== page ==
Élisabeth Gille (1937–1996) was born in Paris, the daughter of Michel Epstein, a banker, and of the novelist Irène Némirovsky. In 1942, both parents were deported to Auschwitz, where they died, but Gille and her older sister, Denise, lived out the duration of World War II in hiding. Gille worked for many years as an editor and translator, especially of science fiction, and she was over fifty when her first book, The Mirador, appeared and was immediately recognized as a major achievement. Before her death she also published Le Crabe sur la banquette arrière (The Crab in the Backseat), a mordantly funny examination of people’s responses to her battle with cancer, and a short novel that reflects her and her sister’s life in the years after their parents’ disappearance, Un paysage de cendres, translated into English as Shadows of a Childhood.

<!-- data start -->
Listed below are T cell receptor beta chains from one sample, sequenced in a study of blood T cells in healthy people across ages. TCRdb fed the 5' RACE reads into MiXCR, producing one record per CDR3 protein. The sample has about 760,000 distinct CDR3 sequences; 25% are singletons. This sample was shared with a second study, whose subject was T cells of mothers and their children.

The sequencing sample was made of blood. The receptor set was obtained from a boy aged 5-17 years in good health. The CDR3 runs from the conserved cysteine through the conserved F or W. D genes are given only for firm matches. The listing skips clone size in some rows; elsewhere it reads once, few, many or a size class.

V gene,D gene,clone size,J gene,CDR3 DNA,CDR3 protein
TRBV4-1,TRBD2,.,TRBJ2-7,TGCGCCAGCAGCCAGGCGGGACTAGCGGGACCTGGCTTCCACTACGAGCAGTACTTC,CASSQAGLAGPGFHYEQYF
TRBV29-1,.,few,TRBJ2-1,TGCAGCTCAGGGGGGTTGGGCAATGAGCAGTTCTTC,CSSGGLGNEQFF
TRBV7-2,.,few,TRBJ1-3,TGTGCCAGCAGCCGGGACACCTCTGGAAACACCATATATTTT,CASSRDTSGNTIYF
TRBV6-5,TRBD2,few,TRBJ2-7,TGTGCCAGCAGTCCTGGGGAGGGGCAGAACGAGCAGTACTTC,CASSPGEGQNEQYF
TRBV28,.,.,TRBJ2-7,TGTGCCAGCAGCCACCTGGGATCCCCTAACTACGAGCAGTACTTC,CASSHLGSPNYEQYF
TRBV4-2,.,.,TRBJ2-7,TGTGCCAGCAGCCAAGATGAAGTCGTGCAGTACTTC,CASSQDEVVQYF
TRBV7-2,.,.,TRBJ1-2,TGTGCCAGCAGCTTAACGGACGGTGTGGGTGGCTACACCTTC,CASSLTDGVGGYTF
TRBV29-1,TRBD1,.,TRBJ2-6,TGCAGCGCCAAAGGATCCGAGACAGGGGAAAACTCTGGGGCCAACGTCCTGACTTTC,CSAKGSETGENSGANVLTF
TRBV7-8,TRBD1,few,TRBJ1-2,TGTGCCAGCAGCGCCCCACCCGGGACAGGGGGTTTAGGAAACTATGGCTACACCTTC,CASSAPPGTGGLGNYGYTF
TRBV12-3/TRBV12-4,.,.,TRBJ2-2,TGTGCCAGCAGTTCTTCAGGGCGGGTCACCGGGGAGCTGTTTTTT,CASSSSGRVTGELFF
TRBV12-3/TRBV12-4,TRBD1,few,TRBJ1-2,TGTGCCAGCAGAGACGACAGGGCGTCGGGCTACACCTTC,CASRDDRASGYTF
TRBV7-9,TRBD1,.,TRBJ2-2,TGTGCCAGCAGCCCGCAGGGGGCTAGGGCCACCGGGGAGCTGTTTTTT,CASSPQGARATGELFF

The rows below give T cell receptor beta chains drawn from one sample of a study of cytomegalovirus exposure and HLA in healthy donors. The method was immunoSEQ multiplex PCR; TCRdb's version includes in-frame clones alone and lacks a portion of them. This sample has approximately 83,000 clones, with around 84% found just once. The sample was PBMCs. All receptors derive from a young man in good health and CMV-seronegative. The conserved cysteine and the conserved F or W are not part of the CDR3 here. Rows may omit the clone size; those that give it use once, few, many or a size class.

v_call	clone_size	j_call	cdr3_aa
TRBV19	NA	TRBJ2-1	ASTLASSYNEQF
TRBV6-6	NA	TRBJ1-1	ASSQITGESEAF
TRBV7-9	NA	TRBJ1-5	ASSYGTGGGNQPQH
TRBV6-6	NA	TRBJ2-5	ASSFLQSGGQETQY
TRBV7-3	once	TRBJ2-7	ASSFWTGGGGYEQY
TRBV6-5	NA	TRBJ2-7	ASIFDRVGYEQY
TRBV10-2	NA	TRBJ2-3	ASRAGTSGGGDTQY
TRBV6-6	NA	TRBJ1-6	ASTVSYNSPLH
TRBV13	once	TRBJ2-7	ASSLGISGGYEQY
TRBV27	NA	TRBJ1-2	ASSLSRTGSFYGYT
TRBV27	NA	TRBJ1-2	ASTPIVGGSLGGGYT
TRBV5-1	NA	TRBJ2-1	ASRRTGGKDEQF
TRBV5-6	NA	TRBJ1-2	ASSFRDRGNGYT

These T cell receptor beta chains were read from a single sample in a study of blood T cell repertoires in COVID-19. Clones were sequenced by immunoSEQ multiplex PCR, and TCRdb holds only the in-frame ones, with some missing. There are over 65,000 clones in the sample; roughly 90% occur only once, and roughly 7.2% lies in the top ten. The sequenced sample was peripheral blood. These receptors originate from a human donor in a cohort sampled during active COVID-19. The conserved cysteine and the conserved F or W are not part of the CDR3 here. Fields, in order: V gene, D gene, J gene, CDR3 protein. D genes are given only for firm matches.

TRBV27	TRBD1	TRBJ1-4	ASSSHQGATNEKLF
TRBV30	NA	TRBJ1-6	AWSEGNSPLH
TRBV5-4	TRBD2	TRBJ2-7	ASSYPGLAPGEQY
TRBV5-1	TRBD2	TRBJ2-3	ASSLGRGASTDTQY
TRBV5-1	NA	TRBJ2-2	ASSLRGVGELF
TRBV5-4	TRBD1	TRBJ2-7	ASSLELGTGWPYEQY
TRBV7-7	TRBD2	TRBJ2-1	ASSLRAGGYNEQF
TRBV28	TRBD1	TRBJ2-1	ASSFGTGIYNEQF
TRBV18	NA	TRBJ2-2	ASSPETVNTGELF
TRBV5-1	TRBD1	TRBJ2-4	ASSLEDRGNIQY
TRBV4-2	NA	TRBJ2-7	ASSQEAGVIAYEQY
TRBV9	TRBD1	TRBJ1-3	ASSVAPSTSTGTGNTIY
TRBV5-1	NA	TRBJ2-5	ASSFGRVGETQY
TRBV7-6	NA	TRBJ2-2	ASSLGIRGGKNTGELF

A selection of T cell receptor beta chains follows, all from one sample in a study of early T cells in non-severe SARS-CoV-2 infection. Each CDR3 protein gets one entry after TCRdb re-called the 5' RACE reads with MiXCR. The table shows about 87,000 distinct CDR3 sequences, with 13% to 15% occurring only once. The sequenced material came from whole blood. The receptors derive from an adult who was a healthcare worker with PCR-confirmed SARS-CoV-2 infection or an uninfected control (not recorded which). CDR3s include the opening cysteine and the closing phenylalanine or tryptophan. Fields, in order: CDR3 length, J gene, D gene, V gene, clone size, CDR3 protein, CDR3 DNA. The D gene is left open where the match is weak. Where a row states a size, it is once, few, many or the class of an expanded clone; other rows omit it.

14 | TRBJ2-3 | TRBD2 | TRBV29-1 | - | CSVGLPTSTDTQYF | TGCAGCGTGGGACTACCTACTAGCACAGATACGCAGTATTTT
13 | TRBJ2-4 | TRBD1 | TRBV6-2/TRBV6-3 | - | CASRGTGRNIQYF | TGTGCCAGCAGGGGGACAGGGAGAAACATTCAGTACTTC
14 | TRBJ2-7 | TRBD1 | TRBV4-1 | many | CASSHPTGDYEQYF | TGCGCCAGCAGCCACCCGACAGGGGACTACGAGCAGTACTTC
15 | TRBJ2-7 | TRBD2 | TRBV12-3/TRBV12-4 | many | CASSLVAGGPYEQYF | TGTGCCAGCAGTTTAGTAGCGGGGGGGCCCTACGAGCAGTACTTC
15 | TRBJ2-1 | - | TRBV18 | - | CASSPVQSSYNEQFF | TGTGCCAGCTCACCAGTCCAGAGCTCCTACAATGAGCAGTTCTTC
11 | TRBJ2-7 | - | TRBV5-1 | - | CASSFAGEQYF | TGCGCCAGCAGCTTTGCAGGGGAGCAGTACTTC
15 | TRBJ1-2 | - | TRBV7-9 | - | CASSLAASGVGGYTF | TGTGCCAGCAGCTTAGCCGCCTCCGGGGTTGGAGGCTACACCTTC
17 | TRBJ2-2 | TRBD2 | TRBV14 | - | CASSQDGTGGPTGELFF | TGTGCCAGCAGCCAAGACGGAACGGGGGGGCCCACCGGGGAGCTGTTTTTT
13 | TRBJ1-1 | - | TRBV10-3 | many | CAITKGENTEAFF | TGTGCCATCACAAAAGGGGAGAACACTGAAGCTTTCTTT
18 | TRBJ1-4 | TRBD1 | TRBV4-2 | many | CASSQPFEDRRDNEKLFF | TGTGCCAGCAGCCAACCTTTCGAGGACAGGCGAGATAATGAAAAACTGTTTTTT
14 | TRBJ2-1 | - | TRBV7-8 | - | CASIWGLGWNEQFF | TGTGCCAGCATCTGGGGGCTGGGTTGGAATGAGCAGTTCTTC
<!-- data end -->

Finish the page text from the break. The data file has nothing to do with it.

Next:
Élisabeth Gille was five years old when her mother, Irène Némirovsky, (whose Suite Française would be a surprise best-seller six decades later) died in Auschwitz. The Mirador is a lookout from which Gille reconstructs the story of her mother’s life, from child of privilege in Kiev, to renowned novelist, to fugitive in rural France. “[Gille] sets out to live in her mothers head.” —The Nation